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A Look Back - Broadcasting & Cable

A Look Back

NBC's Mazza reflects on Olympics 2004
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On Sept. 17, Dave Mazza, NBC Olympics senior vice president of engineering, will head home from Athens for a few weeks of vacation. Then he begins work on his next big project: getting ready for the 2006 Winter Games in Turino, Italy, in HD. Before he starts planning the future, he talked with
B&C about the biggest Olympics broadcast operation ever.


How did Athens compare with previous games?

This Olympics was the hardest thing we've ever done: the security, the late construction, difficulty with the phones and power. Add in the huge increase in hours, which made it more complex.


Did the power problems become an issue during the games?

Miraculously, no. We could say it's because we all did our due diligence before we started, but a lot was also luck. Power-wise, everything settled down by the time we hit opening ceremonies, and telecommunications did, too. But it was rather unstable until the last minute.


What will you remember as some of the big technical glitches?

One happened prior to air. There are self-healing Sonet rings [running throughout Greece], which have two fiber cables for transmission running in opposite directions. If one fails, the traffic will turn around and go the other way. The network heals itself. But 10 days before the opening ceremonies, both sides of a Sonet ring got cut, and that's the first time I ever saw that. There was a cut somewhere near the main stadium that caused a whole bunch of services to divert the other way. Then a farmer in a field about 200 miles from here cut the other side.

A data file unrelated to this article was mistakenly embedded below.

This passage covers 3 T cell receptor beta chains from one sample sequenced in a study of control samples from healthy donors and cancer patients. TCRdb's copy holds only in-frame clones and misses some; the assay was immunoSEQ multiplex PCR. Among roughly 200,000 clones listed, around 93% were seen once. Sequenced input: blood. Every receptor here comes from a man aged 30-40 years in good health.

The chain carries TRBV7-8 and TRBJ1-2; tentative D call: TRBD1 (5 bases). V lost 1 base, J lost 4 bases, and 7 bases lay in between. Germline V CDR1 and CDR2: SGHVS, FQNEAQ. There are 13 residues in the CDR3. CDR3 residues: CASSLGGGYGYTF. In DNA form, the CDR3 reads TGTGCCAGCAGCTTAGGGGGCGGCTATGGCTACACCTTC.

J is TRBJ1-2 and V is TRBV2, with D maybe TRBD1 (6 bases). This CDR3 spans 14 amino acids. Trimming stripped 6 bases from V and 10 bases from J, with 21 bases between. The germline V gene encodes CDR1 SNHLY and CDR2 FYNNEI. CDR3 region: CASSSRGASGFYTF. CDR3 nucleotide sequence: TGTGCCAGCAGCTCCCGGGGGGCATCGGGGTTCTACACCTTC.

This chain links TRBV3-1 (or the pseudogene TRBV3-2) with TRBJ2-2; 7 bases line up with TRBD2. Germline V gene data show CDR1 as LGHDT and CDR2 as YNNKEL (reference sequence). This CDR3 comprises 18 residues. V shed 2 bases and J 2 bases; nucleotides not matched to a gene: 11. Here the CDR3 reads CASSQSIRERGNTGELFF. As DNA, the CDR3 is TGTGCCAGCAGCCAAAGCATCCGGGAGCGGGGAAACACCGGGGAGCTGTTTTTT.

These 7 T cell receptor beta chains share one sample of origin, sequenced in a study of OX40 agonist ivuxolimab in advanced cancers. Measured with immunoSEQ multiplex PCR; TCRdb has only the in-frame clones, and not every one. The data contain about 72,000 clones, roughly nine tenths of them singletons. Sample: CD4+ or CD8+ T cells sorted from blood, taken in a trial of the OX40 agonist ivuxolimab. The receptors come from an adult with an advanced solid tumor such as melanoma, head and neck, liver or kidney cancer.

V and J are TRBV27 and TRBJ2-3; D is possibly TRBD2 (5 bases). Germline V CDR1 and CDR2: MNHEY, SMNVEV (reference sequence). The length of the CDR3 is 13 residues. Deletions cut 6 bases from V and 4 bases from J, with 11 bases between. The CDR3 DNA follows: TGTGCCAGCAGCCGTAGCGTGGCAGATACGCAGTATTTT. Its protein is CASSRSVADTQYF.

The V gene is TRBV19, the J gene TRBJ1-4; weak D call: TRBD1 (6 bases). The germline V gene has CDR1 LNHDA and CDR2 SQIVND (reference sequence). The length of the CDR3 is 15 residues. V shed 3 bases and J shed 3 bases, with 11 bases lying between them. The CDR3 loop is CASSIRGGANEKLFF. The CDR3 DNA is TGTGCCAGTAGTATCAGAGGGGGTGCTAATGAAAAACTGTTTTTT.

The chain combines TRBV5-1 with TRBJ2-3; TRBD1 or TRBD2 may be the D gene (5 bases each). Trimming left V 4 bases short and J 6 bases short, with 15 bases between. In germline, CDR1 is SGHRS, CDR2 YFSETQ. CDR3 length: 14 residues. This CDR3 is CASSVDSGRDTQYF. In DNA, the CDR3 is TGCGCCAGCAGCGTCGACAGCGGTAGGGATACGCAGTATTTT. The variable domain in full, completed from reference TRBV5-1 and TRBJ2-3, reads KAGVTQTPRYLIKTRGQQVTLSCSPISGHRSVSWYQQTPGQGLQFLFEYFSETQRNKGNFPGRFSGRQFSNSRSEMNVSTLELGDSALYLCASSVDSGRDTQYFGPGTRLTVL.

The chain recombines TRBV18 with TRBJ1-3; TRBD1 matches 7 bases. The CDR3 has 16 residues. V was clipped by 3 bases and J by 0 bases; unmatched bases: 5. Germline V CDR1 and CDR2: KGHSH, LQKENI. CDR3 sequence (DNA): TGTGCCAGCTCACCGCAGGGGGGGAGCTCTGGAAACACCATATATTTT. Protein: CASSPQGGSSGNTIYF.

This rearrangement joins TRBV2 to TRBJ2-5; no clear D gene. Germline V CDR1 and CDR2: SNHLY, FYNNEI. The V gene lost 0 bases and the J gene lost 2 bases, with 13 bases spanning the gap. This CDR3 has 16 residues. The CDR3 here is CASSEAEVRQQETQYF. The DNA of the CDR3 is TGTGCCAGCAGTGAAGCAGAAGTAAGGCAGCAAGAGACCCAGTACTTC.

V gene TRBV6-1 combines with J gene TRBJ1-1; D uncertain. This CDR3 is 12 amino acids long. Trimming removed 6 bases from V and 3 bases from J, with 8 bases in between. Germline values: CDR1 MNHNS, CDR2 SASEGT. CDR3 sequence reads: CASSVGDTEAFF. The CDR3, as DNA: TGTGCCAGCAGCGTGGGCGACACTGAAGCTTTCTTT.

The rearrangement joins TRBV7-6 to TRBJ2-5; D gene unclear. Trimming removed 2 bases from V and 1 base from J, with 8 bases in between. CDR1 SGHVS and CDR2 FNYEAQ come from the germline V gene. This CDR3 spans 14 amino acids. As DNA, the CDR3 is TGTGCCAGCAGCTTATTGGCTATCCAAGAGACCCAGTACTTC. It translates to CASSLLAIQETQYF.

Another big event happened at midnight, when someone called and said the HD truck is on fire. As it turned out, it wasn't really a fire, but they lost the neutral leg in the power bay of the HD truck. When that happens, the voltage floats up and goes to almost twice normal levels. The entire monitor wall started sparking and belching black smoke. After 30 seconds, they got it turned off, but we also lost the HD signal.


What did you do?

We ran the HD masters of that day's show into the IBC, where we had an HD tape deck, and got the HD feed on air again. We found a shopping cart and used it to get another HD deck, a compressor and a standards converter rolled into the IBC. Then it was up to the guys to work on the truck overnight and fix more than 50 devices.


What were your feelings at the closing ceremonies?

There was a huge sigh of relief, and it definitely helped that everyone from the executives on down was leaving here happy. We had so few problems that were visible to viewers that everyone was ecstatic. We knew it was going to be hard, and we said early on it'll be that much sweeter when it goes well. That was definitely the case.

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